editor's blog
Subscribe Now

28-nm NVM Lives

A couple years ago we looked at the possibility that non-volatile memory (NVM) might have a limited future. Given that the main physical mechanism of concern at the time was floating gate leakage through excessive tunneling, it certainly seems to give an edge to the one-time programmable (OTP) guys when it comes to migration to advanced nodes. They use anti-fuses instead of floating gates, and so aren’t limited by tunneling through ultra-thin oxide.

Last week Kilopass announced that they had a successful test chip using TSMC’s 28-nm process with high-κ metal gates. The process wasn’t altered in any way to implement the NVM cells. They also claim to have demonstrated scalability to 22 nm, and Kilpass’s Linh Hong says they’re in “very very early development” of 20-nm cells.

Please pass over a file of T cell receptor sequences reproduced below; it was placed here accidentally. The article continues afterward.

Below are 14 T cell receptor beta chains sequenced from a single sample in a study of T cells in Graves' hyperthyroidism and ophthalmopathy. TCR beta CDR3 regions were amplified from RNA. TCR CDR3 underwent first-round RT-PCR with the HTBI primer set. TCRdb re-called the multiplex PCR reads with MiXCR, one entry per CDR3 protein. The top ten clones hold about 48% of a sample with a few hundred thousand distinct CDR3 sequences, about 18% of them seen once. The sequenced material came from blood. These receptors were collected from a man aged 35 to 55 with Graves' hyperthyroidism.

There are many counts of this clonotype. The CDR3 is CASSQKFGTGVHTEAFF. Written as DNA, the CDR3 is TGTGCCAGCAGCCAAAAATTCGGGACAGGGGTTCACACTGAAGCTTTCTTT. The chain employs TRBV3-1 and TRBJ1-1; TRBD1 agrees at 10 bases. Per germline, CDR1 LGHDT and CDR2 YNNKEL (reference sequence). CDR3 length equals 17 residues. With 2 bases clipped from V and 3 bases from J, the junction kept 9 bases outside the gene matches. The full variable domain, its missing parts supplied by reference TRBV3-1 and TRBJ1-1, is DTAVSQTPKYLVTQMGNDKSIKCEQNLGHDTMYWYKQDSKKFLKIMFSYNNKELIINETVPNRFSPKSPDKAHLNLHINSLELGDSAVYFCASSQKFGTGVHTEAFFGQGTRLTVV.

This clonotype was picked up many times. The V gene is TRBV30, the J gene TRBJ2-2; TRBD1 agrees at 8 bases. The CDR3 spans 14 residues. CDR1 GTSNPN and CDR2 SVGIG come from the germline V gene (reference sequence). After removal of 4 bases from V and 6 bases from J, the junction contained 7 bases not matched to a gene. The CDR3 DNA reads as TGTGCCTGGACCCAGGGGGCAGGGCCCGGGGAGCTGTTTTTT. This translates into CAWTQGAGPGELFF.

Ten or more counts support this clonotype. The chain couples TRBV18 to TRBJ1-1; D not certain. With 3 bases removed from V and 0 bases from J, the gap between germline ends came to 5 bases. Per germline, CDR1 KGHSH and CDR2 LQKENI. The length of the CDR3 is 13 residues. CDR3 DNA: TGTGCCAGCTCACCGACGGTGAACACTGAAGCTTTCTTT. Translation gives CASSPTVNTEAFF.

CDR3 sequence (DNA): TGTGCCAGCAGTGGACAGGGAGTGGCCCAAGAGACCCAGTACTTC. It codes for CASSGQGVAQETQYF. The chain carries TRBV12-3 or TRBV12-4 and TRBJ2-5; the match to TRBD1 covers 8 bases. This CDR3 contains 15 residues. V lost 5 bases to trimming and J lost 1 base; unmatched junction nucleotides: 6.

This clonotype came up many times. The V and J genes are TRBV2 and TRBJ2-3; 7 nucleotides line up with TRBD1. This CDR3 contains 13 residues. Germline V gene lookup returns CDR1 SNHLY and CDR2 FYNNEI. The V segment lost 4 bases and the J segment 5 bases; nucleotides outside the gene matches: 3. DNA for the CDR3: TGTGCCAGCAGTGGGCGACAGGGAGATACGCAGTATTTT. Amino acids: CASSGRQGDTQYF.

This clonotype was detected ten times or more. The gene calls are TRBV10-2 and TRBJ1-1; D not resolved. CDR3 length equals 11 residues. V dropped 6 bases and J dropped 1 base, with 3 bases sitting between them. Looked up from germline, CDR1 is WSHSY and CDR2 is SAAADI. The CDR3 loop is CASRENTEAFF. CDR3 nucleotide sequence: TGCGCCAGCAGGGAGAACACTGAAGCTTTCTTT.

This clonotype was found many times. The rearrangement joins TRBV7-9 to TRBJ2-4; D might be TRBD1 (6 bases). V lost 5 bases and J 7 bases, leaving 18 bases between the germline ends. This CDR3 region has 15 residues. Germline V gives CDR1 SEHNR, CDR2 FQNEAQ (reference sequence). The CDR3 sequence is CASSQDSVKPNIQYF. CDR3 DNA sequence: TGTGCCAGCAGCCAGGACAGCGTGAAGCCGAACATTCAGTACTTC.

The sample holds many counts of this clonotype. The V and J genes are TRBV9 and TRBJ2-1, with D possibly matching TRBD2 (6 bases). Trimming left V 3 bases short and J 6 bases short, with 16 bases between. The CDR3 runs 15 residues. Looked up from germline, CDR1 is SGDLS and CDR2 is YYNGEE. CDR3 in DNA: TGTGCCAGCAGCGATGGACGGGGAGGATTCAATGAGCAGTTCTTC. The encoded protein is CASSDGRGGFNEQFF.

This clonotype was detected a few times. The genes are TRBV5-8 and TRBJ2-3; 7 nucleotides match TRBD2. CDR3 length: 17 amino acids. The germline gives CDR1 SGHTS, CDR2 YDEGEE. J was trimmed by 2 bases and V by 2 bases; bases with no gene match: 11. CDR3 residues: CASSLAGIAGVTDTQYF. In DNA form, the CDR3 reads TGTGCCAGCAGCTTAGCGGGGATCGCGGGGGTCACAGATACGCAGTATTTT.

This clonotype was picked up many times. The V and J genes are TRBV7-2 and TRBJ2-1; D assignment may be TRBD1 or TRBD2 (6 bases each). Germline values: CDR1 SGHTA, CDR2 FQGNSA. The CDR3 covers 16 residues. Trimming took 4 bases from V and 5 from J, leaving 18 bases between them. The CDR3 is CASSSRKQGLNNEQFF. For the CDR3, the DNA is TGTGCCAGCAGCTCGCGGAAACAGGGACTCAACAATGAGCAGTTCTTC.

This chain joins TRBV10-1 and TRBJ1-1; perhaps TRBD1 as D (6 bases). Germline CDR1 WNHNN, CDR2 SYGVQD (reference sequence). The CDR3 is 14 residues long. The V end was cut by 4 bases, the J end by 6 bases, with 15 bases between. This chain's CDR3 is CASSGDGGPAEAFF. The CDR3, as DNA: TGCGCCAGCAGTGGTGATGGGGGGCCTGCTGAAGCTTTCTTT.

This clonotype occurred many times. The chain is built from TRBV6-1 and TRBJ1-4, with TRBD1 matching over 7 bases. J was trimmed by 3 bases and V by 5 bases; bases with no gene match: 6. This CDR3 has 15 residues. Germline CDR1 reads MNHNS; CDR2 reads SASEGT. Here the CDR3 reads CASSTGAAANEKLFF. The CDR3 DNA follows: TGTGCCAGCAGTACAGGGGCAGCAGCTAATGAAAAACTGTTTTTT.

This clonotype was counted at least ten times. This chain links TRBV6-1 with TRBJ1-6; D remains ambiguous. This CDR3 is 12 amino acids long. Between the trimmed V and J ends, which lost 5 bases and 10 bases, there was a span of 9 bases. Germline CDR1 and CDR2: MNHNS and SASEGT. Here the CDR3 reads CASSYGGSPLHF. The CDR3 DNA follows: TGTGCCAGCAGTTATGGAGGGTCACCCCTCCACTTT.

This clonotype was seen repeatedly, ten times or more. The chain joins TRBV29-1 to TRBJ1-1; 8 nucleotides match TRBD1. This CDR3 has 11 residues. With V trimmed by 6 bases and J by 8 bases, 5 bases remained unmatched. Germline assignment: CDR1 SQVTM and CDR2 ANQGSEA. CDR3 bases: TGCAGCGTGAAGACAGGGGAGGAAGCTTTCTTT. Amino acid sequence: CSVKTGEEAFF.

This is the world’s first 28-nm NVM cell, so, coupled with the projections going forward, it would look like there’s no premature end to this particular technology.

The release has more details…

Leave a Reply

featured blogs
Feb 15, 2019
Monday is Presidents' Day, and Cadence (in the US) will be off for the day. Breakfast Bytes will be off too, and as is now traditional, the post before the break is about whatever I feel like.... [[ Click on the title to access the full blog on the Cadence Community sit...
Feb 15, 2019
This year at DVCon US, Mentor is going to add some sizzle to our booth (#1005) during the exhibit hours. In addition to our stellar demo staff who are always available to answer questions and show you the latest capabilities of our tools, we’re also going to be hosting ...
Feb 14, 2019
Samtec'€™s complete line of discrete wire connectors and cable assemblies are used in a variety of applications, including industrial automation, industrial equipment, security, telecom, automation, controls, military and defense, and transportation, to name a few. Samtec d...
Jan 25, 2019
Let'€™s face it: We'€™re addicted to SRAM. It'€™s big, it'€™s power-hungry, but it'€™s fast. And no matter how much we complain about it, we still use it. Because we don'€™t have anything better in the mainstream yet. We'€™ve looked at attempts to improve conven...